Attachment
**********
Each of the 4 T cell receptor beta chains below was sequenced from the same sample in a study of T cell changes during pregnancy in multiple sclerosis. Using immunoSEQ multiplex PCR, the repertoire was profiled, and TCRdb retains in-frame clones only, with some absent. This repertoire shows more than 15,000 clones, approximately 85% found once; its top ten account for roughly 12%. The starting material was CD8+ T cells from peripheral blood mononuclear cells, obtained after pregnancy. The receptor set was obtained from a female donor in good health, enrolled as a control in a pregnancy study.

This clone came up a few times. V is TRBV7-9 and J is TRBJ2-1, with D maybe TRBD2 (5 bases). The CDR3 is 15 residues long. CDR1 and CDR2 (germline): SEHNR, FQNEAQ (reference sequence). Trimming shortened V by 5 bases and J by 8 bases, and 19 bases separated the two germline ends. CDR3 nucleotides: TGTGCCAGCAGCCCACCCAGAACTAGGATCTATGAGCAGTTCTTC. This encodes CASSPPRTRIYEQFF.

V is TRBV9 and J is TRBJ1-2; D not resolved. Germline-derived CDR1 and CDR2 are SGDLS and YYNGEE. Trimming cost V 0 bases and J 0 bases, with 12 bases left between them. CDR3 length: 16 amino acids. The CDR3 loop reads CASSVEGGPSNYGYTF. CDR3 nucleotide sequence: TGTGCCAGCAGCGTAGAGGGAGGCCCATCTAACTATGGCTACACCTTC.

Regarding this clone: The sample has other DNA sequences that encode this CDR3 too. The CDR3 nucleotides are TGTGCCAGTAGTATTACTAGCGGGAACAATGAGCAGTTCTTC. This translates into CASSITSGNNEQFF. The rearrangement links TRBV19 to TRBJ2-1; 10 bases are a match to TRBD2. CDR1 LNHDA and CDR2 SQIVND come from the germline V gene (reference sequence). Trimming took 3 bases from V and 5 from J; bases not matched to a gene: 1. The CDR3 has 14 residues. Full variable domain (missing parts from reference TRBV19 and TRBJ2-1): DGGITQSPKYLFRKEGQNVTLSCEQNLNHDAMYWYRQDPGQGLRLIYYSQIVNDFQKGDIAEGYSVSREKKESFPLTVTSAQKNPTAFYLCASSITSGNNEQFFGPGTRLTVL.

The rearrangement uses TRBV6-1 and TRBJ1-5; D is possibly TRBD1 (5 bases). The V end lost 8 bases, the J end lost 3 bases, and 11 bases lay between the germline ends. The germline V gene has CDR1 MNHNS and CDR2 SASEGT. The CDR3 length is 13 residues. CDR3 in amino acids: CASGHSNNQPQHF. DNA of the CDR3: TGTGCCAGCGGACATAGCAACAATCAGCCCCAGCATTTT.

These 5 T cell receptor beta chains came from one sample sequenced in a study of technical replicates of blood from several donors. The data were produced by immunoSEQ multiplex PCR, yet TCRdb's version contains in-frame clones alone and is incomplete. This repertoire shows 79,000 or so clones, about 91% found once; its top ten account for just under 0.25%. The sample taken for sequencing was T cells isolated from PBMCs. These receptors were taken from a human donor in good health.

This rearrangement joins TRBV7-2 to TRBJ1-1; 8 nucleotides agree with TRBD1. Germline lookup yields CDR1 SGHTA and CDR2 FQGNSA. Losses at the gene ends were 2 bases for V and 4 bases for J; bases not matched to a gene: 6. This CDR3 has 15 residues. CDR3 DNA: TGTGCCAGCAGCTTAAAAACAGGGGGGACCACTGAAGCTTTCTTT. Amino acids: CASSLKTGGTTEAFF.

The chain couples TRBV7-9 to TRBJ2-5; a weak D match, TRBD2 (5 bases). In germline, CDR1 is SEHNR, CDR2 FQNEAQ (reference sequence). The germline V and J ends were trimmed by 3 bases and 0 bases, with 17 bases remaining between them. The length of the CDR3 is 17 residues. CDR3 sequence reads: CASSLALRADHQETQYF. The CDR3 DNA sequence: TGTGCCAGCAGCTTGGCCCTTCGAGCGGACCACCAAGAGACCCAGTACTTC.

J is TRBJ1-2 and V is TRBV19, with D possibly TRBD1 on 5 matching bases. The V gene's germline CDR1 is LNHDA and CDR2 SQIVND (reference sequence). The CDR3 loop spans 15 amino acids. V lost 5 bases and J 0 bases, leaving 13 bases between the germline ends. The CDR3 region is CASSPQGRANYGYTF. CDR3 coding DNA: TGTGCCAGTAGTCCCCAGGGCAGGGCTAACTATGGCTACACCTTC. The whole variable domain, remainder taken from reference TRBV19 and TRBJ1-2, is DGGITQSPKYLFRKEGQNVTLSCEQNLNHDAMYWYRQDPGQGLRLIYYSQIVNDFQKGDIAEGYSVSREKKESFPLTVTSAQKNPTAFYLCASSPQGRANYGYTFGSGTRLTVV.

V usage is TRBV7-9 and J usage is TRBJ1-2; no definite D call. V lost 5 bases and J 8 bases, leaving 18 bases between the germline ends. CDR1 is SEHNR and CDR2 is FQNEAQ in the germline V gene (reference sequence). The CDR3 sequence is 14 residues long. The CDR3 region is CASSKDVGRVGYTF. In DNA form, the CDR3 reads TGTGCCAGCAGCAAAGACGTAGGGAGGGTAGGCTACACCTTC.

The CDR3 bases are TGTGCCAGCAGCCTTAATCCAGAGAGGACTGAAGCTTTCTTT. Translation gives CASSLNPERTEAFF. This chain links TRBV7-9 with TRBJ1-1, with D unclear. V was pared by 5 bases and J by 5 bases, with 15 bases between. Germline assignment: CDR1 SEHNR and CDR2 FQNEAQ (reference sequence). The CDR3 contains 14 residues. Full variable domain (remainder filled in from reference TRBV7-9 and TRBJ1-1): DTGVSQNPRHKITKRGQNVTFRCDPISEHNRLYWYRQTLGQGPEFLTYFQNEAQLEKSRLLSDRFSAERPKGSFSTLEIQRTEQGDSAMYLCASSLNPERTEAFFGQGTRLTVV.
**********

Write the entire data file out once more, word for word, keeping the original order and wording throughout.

Each of the 4 T cell receptor beta chains below was sequenced from the same sample in a study of T cell changes during pregnancy in multiple sclerosis. Using immunoSEQ multiplex PCR, the repertoire was profiled, and TCRdb retains in-frame clones only, with some absent. This repertoire shows more than 15,000 clones, approximately 85% found once; its top ten account for roughly 12%. The starting material was CD8+ T cells from peripheral blood mononuclear cells, obtained after pregnancy. The receptor set was obtained from a female donor in good health, enrolled as a control in a pregnancy study.

This clone came up a few times. V is TRBV7-9 and J is TRBJ2-1, with D maybe TRBD2 (5 bases). The CDR3 is 15 residues long. CDR1 and CDR2 (germline): SEHNR, FQNEAQ (reference sequence). Trimming shortened V by 5 bases and J by 8 bases, and 19 bases separated the two germline ends. CDR3 nucleotides: TGTGCCAGCAGCCCACCCAGAACTAGGATCTATGAGCAGTTCTTC. This encodes CASSPPRTRIYEQFF.

V is TRBV9 and J is TRBJ1-2; D not resolved. Germline-derived CDR1 and CDR2 are SGDLS and YYNGEE. Trimming cost V 0 bases and J 0 bases, with 12 bases left between them. CDR3 length: 16 amino acids. The CDR3 loop reads CASSVEGGPSNYGYTF. CDR3 nucleotide sequence: TGTGCCAGCAGCGTAGAGGGAGGCCCATCTAACTATGGCTACACCTTC.

Regarding this clone: The sample has other DNA sequences that encode this CDR3 too. The CDR3 nucleotides are TGTGCCAGTAGTATTACTAGCGGGAACAATGAGCAGTTCTTC. This translates into CASSITSGNNEQFF. The rearrangement links TRBV19 to TRBJ2-1; 10 bases are a match to TRBD2. CDR1 LNHDA and CDR2 SQIVND come from the germline V gene (reference sequence). Trimming took 3 bases from V and 5 from J; bases not matched to a gene: 1. The CDR3 has 14 residues. Full variable domain (missing parts from reference TRBV19 and TRBJ2-1): DGGITQSPKYLFRKEGQNVTLSCEQNLNHDAMYWYRQDPGQGLRLIYYSQIVNDFQKGDIAEGYSVSREKKESFPLTVTSAQKNPTAFYLCASSITSGNNEQFFGPGTRLTVL.

The rearrangement uses TRBV6-1 and TRBJ1-5; D is possibly TRBD1 (5 bases). The V end lost 8 bases, the J end lost 3 bases, and 11 bases lay between the germline ends. The germline V gene has CDR1 MNHNS and CDR2 SASEGT. The CDR3 length is 13 residues. CDR3 in amino acids: CASGHSNNQPQHF. DNA of the CDR3: TGTGCCAGCGGACATAGCAACAATCAGCCCCAGCATTTT.

These 5 T cell receptor beta chains came from one sample sequenced in a study of technical replicates of blood from several donors. The data were produced by immunoSEQ multiplex PCR, yet TCRdb's version contains in-frame clones alone and is incomplete. This repertoire shows 79,000 or so clones, about 91% found once; its top ten account for just under 0.25%. The sample taken for sequencing was T cells isolated from PBMCs. These receptors were taken from a human donor in good health.

This rearrangement joins TRBV7-2 to TRBJ1-1; 8 nucleotides agree with TRBD1. Germline lookup yields CDR1 SGHTA and CDR2 FQGNSA. Losses at the gene ends were 2 bases for V and 4 bases for J; bases not matched to a gene: 6. This CDR3 has 15 residues. CDR3 DNA: TGTGCCAGCAGCTTAAAAACAGGGGGGACCACTGAAGCTTTCTTT. Amino acids: CASSLKTGGTTEAFF.

The chain couples TRBV7-9 to TRBJ2-5; a weak D match, TRBD2 (5 bases). In germline, CDR1 is SEHNR, CDR2 FQNEAQ (reference sequence). The germline V and J ends were trimmed by 3 bases and 0 bases, with 17 bases remaining between them. The length of the CDR3 is 17 residues. CDR3 sequence reads: CASSLALRADHQETQYF. The CDR3 DNA sequence: TGTGCCAGCAGCTTGGCCCTTCGAGCGGACCACCAAGAGACCCAGTACTTC.

J is TRBJ1-2 and V is TRBV19, with D possibly TRBD1 on 5 matching bases. The V gene's germline CDR1 is LNHDA and CDR2 SQIVND (reference sequence). The CDR3 loop spans 15 amino acids. V lost 5 bases and J 0 bases, leaving 13 bases between the germline ends. The CDR3 region is CASSPQGRANYGYTF. CDR3 coding DNA: TGTGCCAGTAGTCCCCAGGGCAGGGCTAACTATGGCTACACCTTC. The whole variable domain, remainder taken from reference TRBV19 and TRBJ1-2, is DGGITQSPKYLFRKEGQNVTLSCEQNLNHDAMYWYRQDPGQGLRLIYYSQIVNDFQKGDIAEGYSVSREKKESFPLTVTSAQKNPTAFYLCASSPQGRANYGYTFGSGTRLTVV.

V usage is TRBV7-9 and J usage is TRBJ1-2; no definite D call. V lost 5 bases and J 8 bases, leaving 18 bases between the germline ends. CDR1 is SEHNR and CDR2 is FQNEAQ in the germline V gene (reference sequence). The CDR3 sequence is 14 residues long. The CDR3 region is CASSKDVGRVGYTF. In DNA form, the CDR3 reads TGTGCCAGCAGCAAAGACGTAGGGAGGGTAGGCTACACCTTC.

The CDR3 bases are TGTGCCAGCAGCCTTAATCCAGAGAGGACTGAAGCTTTCTTT. Translation gives CASSLNPERTEAFF. This chain links TRBV7-9 with TRBJ1-1, with D unclear. V was pared by 5 bases and J by 5 bases, with 15 bases between. Germline assignment: CDR1 SEHNR and CDR2 FQNEAQ (reference sequence). The CDR3 contains 14 residues. Full variable domain (remainder filled in from reference TRBV7-9 and TRBJ1-1): DTGVSQNPRHKITKRGQNVTFRCDPISEHNRLYWYRQTLGQGPEFLTYFQNEAQLEKSRLLSDRFSAERPKGSFSTLEIQRTEQGDSAMYLCASSLNPERTEAFFGQGTRLTVV.